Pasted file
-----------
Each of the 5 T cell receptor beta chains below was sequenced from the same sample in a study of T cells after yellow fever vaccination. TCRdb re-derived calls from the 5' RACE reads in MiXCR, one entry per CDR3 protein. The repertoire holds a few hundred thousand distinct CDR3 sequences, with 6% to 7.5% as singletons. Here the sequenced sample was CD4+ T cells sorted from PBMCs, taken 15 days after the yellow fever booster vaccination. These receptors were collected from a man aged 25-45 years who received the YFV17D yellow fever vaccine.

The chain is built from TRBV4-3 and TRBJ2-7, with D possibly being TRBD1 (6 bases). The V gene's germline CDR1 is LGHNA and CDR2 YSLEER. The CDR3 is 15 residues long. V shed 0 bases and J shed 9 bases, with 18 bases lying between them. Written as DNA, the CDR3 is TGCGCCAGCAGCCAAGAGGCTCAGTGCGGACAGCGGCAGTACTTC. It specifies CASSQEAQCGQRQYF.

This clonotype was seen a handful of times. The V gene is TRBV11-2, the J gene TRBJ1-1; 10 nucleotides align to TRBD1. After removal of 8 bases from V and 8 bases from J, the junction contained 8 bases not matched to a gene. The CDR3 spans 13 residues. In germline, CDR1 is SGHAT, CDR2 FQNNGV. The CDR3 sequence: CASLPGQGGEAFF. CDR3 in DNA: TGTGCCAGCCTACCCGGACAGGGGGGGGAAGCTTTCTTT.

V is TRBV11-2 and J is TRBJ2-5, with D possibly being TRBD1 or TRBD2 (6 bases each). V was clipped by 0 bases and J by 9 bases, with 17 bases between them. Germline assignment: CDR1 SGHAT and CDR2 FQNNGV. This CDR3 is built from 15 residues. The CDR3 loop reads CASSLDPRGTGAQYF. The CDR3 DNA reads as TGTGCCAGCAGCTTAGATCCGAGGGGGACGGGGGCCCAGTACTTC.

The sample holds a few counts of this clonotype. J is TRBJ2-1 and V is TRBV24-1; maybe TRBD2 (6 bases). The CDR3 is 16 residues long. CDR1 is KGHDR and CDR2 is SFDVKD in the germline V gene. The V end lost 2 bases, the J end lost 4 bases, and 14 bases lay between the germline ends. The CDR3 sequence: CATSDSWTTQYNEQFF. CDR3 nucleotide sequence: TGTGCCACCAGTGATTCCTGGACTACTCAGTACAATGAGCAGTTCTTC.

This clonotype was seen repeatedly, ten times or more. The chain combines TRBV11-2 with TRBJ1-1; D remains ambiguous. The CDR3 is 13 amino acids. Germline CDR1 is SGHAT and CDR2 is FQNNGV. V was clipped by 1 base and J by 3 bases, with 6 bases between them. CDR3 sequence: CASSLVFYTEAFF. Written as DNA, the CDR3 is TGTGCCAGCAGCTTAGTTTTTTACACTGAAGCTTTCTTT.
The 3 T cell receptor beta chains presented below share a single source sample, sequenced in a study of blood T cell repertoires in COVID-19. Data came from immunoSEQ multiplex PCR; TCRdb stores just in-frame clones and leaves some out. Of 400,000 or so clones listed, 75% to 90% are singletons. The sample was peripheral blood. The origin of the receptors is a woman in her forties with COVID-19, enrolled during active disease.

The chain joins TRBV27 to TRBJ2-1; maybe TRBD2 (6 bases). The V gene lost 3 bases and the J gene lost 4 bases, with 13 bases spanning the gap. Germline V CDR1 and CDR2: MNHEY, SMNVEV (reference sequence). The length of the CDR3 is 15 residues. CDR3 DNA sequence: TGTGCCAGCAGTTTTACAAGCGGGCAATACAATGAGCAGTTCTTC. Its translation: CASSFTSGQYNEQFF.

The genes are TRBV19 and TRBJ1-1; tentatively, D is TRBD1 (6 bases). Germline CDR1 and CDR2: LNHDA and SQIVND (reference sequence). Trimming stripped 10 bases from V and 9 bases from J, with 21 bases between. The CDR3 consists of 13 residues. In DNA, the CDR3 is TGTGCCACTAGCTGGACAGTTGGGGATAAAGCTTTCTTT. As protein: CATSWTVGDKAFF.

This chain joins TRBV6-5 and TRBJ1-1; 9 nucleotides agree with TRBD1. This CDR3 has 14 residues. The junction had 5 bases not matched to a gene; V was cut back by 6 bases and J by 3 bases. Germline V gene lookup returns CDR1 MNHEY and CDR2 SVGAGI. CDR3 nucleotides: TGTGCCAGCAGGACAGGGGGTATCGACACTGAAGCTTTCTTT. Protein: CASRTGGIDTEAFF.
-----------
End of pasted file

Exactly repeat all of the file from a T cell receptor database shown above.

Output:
Each of the 5 T cell receptor beta chains below was sequenced from the same sample in a study of T cells after yellow fever vaccination. TCRdb re-derived calls from the 5' RACE reads in MiXCR, one entry per CDR3 protein. The repertoire holds a few hundred thousand distinct CDR3 sequences, with 6% to 7.5% as singletons. Here the sequenced sample was CD4+ T cells sorted from PBMCs, taken 15 days after the yellow fever booster vaccination. These receptors were collected from a man aged 25-45 years who received the YFV17D yellow fever vaccine.

The chain is built from TRBV4-3 and TRBJ2-7, with D possibly being TRBD1 (6 bases). The V gene's germline CDR1 is LGHNA and CDR2 YSLEER. The CDR3 is 15 residues long. V shed 0 bases and J shed 9 bases, with 18 bases lying between them. Written as DNA, the CDR3 is TGCGCCAGCAGCCAAGAGGCTCAGTGCGGACAGCGGCAGTACTTC. It specifies CASSQEAQCGQRQYF.

This clonotype was seen a handful of times. The V gene is TRBV11-2, the J gene TRBJ1-1; 10 nucleotides align to TRBD1. After removal of 8 bases from V and 8 bases from J, the junction contained 8 bases not matched to a gene. The CDR3 spans 13 residues. In germline, CDR1 is SGHAT, CDR2 FQNNGV. The CDR3 sequence: CASLPGQGGEAFF. CDR3 in DNA: TGTGCCAGCCTACCCGGACAGGGGGGGGAAGCTTTCTTT.

V is TRBV11-2 and J is TRBJ2-5, with D possibly being TRBD1 or TRBD2 (6 bases each). V was clipped by 0 bases and J by 9 bases, with 17 bases between them. Germline assignment: CDR1 SGHAT and CDR2 FQNNGV. This CDR3 is built from 15 residues. The CDR3 loop reads CASSLDPRGTGAQYF. The CDR3 DNA reads as TGTGCCAGCAGCTTAGATCCGAGGGGGACGGGGGCCCAGTACTTC.

The sample holds a few counts of this clonotype. J is TRBJ2-1 and V is TRBV24-1; maybe TRBD2 (6 bases). The CDR3 is 16 residues long. CDR1 is KGHDR and CDR2 is SFDVKD in the germline V gene. The V end lost 2 bases, the J end lost 4 bases, and 14 bases lay between the germline ends. The CDR3 sequence: CATSDSWTTQYNEQFF. CDR3 nucleotide sequence: TGTGCCACCAGTGATTCCTGGACTACTCAGTACAATGAGCAGTTCTTC.

This clonotype was seen repeatedly, ten times or more. The chain combines TRBV11-2 with TRBJ1-1; D remains ambiguous. The CDR3 is 13 amino acids. Germline CDR1 is SGHAT and CDR2 is FQNNGV. V was clipped by 1 base and J by 3 bases, with 6 bases between them. CDR3 sequence: CASSLVFYTEAFF. Written as DNA, the CDR3 is TGTGCCAGCAGCTTAGTTTTTTACACTGAAGCTTTCTTT.
The 3 T cell receptor beta chains presented below share a single source sample, sequenced in a study of blood T cell repertoires in COVID-19. Data came from immunoSEQ multiplex PCR; TCRdb stores just in-frame clones and leaves some out. Of 400,000 or so clones listed, 75% to 90% are singletons. The sample was peripheral blood. The origin of the receptors is a woman in her forties with COVID-19, enrolled during active disease.

The chain joins TRBV27 to TRBJ2-1; maybe TRBD2 (6 bases). The V gene lost 3 bases and the J gene lost 4 bases, with 13 bases spanning the gap. Germline V CDR1 and CDR2: MNHEY, SMNVEV (reference sequence). The length of the CDR3 is 15 residues. CDR3 DNA sequence: TGTGCCAGCAGTTTTACAAGCGGGCAATACAATGAGCAGTTCTTC. Its translation: CASSFTSGQYNEQFF.

The genes are TRBV19 and TRBJ1-1; tentatively, D is TRBD1 (6 bases). Germline CDR1 and CDR2: LNHDA and SQIVND (reference sequence). Trimming stripped 10 bases from V and 9 bases from J, with 21 bases between. The CDR3 consists of 13 residues. In DNA, the CDR3 is TGTGCCACTAGCTGGACAGTTGGGGATAAAGCTTTCTTT. As protein: CATSWTVGDKAFF.

This chain joins TRBV6-5 and TRBJ1-1; 9 nucleotides agree with TRBD1. This CDR3 has 14 residues. The junction had 5 bases not matched to a gene; V was cut back by 6 bases and J by 3 bases. Germline V gene lookup returns CDR1 MNHEY and CDR2 SVGAGI. CDR3 nucleotides: TGTGCCAGCAGGACAGGGGGTATCGACACTGAAGCTTTCTTT. Protein: CASRTGGIDTEAFF.